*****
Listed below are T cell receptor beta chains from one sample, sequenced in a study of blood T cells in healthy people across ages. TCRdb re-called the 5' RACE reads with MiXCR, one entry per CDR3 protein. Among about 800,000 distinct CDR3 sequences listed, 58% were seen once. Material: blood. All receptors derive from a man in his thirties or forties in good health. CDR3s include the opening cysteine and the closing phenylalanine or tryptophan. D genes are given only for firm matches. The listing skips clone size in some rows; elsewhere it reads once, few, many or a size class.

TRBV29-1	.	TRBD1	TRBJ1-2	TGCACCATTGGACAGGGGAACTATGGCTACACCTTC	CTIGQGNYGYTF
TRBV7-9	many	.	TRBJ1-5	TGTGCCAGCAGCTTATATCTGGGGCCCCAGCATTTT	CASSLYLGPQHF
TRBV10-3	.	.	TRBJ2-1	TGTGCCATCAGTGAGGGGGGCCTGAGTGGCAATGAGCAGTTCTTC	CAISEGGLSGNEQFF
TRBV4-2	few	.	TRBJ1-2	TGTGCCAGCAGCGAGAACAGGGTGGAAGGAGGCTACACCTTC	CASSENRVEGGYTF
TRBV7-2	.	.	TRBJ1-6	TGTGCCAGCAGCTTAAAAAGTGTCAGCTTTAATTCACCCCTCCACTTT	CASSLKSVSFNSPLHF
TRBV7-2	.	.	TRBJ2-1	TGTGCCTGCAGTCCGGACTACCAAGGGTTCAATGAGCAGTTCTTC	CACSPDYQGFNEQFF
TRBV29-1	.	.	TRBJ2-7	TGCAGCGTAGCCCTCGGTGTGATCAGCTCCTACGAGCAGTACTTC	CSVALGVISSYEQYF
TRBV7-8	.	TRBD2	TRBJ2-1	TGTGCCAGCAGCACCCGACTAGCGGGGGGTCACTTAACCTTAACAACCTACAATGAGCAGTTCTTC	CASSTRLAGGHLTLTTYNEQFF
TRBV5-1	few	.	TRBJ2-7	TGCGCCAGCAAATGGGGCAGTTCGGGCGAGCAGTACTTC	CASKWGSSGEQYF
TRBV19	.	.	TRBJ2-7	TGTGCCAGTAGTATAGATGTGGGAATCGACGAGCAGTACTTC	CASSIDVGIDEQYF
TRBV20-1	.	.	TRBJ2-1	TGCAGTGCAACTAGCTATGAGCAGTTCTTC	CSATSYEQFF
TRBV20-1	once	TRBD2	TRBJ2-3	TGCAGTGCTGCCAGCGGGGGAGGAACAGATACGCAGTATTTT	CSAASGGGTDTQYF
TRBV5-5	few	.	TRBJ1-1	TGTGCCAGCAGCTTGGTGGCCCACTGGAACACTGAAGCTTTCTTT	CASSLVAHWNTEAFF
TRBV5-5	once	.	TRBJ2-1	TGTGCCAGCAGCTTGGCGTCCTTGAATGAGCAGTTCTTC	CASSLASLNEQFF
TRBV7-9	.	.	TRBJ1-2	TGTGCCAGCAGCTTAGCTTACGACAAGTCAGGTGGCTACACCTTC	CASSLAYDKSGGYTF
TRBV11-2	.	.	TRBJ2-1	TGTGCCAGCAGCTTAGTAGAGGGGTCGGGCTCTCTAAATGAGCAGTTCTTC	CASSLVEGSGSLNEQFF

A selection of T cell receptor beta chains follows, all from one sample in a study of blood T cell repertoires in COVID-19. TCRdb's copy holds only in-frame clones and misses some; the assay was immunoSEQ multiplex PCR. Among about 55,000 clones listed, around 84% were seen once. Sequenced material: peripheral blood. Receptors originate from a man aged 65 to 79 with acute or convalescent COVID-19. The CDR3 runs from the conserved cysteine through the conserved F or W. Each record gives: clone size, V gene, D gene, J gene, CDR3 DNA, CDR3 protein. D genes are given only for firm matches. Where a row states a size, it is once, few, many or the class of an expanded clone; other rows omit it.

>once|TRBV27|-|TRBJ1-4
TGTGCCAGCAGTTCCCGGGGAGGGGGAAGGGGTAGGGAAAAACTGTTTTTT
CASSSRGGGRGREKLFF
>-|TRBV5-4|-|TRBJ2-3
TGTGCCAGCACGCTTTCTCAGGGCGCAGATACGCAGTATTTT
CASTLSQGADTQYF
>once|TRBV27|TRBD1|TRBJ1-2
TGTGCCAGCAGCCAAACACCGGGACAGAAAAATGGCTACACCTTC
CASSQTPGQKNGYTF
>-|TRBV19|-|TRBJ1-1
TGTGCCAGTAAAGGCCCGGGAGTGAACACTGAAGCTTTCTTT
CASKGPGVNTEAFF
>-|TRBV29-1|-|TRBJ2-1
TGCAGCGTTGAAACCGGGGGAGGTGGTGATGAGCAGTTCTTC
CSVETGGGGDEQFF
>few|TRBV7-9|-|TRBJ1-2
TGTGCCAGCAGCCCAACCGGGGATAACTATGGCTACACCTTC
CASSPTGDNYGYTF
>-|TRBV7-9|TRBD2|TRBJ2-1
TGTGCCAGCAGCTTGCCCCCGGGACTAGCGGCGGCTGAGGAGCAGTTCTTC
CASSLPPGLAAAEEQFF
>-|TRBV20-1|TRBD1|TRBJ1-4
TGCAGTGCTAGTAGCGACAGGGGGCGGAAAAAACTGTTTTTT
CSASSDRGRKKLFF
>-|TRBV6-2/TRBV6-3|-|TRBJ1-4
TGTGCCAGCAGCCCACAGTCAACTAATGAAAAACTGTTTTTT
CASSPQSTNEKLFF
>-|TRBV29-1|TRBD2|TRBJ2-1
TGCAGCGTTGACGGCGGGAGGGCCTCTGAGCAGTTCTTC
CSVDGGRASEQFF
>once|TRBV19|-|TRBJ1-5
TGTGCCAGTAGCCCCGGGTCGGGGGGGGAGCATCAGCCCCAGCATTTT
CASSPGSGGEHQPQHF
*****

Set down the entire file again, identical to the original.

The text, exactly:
Listed below are T cell receptor beta chains from one sample, sequenced in a study of blood T cells in healthy people across ages. TCRdb re-called the 5' RACE reads with MiXCR, one entry per CDR3 protein. Among about 800,000 distinct CDR3 sequences listed, 58% were seen once. Material: blood. All receptors derive from a man in his thirties or forties in good health. CDR3s include the opening cysteine and the closing phenylalanine or tryptophan. D genes are given only for firm matches. The listing skips clone size in some rows; elsewhere it reads once, few, many or a size class.

TRBV29-1	.	TRBD1	TRBJ1-2	TGCACCATTGGACAGGGGAACTATGGCTACACCTTC	CTIGQGNYGYTF
TRBV7-9	many	.	TRBJ1-5	TGTGCCAGCAGCTTATATCTGGGGCCCCAGCATTTT	CASSLYLGPQHF
TRBV10-3	.	.	TRBJ2-1	TGTGCCATCAGTGAGGGGGGCCTGAGTGGCAATGAGCAGTTCTTC	CAISEGGLSGNEQFF
TRBV4-2	few	.	TRBJ1-2	TGTGCCAGCAGCGAGAACAGGGTGGAAGGAGGCTACACCTTC	CASSENRVEGGYTF
TRBV7-2	.	.	TRBJ1-6	TGTGCCAGCAGCTTAAAAAGTGTCAGCTTTAATTCACCCCTCCACTTT	CASSLKSVSFNSPLHF
TRBV7-2	.	.	TRBJ2-1	TGTGCCTGCAGTCCGGACTACCAAGGGTTCAATGAGCAGTTCTTC	CACSPDYQGFNEQFF
TRBV29-1	.	.	TRBJ2-7	TGCAGCGTAGCCCTCGGTGTGATCAGCTCCTACGAGCAGTACTTC	CSVALGVISSYEQYF
TRBV7-8	.	TRBD2	TRBJ2-1	TGTGCCAGCAGCACCCGACTAGCGGGGGGTCACTTAACCTTAACAACCTACAATGAGCAGTTCTTC	CASSTRLAGGHLTLTTYNEQFF
TRBV5-1	few	.	TRBJ2-7	TGCGCCAGCAAATGGGGCAGTTCGGGCGAGCAGTACTTC	CASKWGSSGEQYF
TRBV19	.	.	TRBJ2-7	TGTGCCAGTAGTATAGATGTGGGAATCGACGAGCAGTACTTC	CASSIDVGIDEQYF
TRBV20-1	.	.	TRBJ2-1	TGCAGTGCAACTAGCTATGAGCAGTTCTTC	CSATSYEQFF
TRBV20-1	once	TRBD2	TRBJ2-3	TGCAGTGCTGCCAGCGGGGGAGGAACAGATACGCAGTATTTT	CSAASGGGTDTQYF
TRBV5-5	few	.	TRBJ1-1	TGTGCCAGCAGCTTGGTGGCCCACTGGAACACTGAAGCTTTCTTT	CASSLVAHWNTEAFF
TRBV5-5	once	.	TRBJ2-1	TGTGCCAGCAGCTTGGCGTCCTTGAATGAGCAGTTCTTC	CASSLASLNEQFF
TRBV7-9	.	.	TRBJ1-2	TGTGCCAGCAGCTTAGCTTACGACAAGTCAGGTGGCTACACCTTC	CASSLAYDKSGGYTF
TRBV11-2	.	.	TRBJ2-1	TGTGCCAGCAGCTTAGTAGAGGGGTCGGGCTCTCTAAATGAGCAGTTCTTC	CASSLVEGSGSLNEQFF

A selection of T cell receptor beta chains follows, all from one sample in a study of blood T cell repertoires in COVID-19. TCRdb's copy holds only in-frame clones and misses some; the assay was immunoSEQ multiplex PCR. Among about 55,000 clones listed, around 84% were seen once. Sequenced material: peripheral blood. Receptors originate from a man aged 65 to 79 with acute or convalescent COVID-19. The CDR3 runs from the conserved cysteine through the conserved F or W. Each record gives: clone size, V gene, D gene, J gene, CDR3 DNA, CDR3 protein. D genes are given only for firm matches. Where a row states a size, it is once, few, many or the class of an expanded clone; other rows omit it.

>once|TRBV27|-|TRBJ1-4
TGTGCCAGCAGTTCCCGGGGAGGGGGAAGGGGTAGGGAAAAACTGTTTTTT
CASSSRGGGRGREKLFF
>-|TRBV5-4|-|TRBJ2-3
TGTGCCAGCACGCTTTCTCAGGGCGCAGATACGCAGTATTTT
CASTLSQGADTQYF
>once|TRBV27|TRBD1|TRBJ1-2
TGTGCCAGCAGCCAAACACCGGGACAGAAAAATGGCTACACCTTC
CASSQTPGQKNGYTF
>-|TRBV19|-|TRBJ1-1
TGTGCCAGTAAAGGCCCGGGAGTGAACACTGAAGCTTTCTTT
CASKGPGVNTEAFF
>-|TRBV29-1|-|TRBJ2-1
TGCAGCGTTGAAACCGGGGGAGGTGGTGATGAGCAGTTCTTC
CSVETGGGGDEQFF
>few|TRBV7-9|-|TRBJ1-2
TGTGCCAGCAGCCCAACCGGGGATAACTATGGCTACACCTTC
CASSPTGDNYGYTF
>-|TRBV7-9|TRBD2|TRBJ2-1
TGTGCCAGCAGCTTGCCCCCGGGACTAGCGGCGGCTGAGGAGCAGTTCTTC
CASSLPPGLAAAEEQFF
>-|TRBV20-1|TRBD1|TRBJ1-4
TGCAGTGCTAGTAGCGACAGGGGGCGGAAAAAACTGTTTTTT
CSASSDRGRKKLFF
>-|TRBV6-2/TRBV6-3|-|TRBJ1-4
TGTGCCAGCAGCCCACAGTCAACTAATGAAAAACTGTTTTTT
CASSPQSTNEKLFF
>-|TRBV29-1|TRBD2|TRBJ2-1
TGCAGCGTTGACGGCGGGAGGGCCTCTGAGCAGTTCTTC
CSVDGGRASEQFF
>once|TRBV19|-|TRBJ1-5
TGTGCCAGTAGCCCCGGGTCGGGGGGGGAGCATCAGCCCCAGCATTTT
CASSPGSGGEHQPQHF